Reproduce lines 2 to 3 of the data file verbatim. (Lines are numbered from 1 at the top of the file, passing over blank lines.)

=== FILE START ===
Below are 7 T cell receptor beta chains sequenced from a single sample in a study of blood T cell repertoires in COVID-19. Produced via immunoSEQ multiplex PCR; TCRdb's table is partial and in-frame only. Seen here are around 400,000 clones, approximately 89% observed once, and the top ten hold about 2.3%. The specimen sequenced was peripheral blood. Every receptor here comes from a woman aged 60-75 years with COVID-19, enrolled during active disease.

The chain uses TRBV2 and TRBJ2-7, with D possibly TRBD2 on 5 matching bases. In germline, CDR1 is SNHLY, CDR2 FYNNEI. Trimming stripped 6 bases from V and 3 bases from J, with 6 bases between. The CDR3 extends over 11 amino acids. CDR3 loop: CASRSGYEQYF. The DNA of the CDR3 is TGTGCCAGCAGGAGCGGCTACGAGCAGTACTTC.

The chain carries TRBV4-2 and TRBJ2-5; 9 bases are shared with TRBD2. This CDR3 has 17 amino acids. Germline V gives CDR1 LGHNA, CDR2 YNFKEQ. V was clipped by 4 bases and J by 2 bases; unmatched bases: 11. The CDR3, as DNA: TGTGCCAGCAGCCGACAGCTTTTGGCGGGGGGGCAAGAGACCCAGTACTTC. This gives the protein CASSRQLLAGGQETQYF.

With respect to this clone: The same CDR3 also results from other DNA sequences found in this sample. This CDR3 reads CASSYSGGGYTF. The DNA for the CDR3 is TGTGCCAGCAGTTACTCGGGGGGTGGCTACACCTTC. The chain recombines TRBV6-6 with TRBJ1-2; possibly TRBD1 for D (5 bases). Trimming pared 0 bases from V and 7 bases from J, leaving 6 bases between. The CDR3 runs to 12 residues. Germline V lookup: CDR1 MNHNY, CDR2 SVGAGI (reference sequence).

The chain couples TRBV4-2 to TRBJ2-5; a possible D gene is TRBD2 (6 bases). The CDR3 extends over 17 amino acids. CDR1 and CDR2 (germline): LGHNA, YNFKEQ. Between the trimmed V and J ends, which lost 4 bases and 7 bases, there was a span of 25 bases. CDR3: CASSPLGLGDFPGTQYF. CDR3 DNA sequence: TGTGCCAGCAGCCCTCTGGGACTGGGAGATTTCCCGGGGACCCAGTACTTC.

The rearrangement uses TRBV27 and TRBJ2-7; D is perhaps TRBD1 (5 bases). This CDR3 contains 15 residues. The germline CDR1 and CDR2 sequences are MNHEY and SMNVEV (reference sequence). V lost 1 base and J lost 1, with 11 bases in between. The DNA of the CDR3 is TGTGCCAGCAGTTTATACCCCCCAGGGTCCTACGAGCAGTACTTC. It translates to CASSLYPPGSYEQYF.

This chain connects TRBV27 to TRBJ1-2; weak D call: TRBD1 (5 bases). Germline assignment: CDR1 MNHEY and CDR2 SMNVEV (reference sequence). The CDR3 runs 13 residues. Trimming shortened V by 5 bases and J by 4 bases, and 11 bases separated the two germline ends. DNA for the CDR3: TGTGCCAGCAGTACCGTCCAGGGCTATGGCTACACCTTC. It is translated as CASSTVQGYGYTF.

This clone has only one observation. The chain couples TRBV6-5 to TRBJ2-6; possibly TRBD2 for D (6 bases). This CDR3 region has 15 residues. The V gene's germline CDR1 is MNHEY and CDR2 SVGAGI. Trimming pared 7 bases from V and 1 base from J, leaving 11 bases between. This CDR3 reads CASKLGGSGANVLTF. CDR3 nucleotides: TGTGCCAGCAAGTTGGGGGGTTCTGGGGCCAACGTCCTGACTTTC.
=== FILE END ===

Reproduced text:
The chain uses TRBV2 and TRBJ2-7, with D possibly TRBD2 on 5 matching bases. In germline, CDR1 is SNHLY, CDR2 FYNNEI. Trimming stripped 6 bases from V and 3 bases from J, with 6 bases between. The CDR3 extends over 11 amino acids. CDR3 loop: CASRSGYEQYF. The DNA of the CDR3 is TGTGCCAGCAGGAGCGGCTACGAGCAGTACTTC.

The chain carries TRBV4-2 and TRBJ2-5; 9 bases are shared with TRBD2. This CDR3 has 17 amino acids. Germline V gives CDR1 LGHNA, CDR2 YNFKEQ. V was clipped by 4 bases and J by 2 bases; unmatched bases: 11. The CDR3, as DNA: TGTGCCAGCAGCCGACAGCTTTTGGCGGGGGGGCAAGAGACCCAGTACTTC. This gives the protein CASSRQLLAGGQETQYF.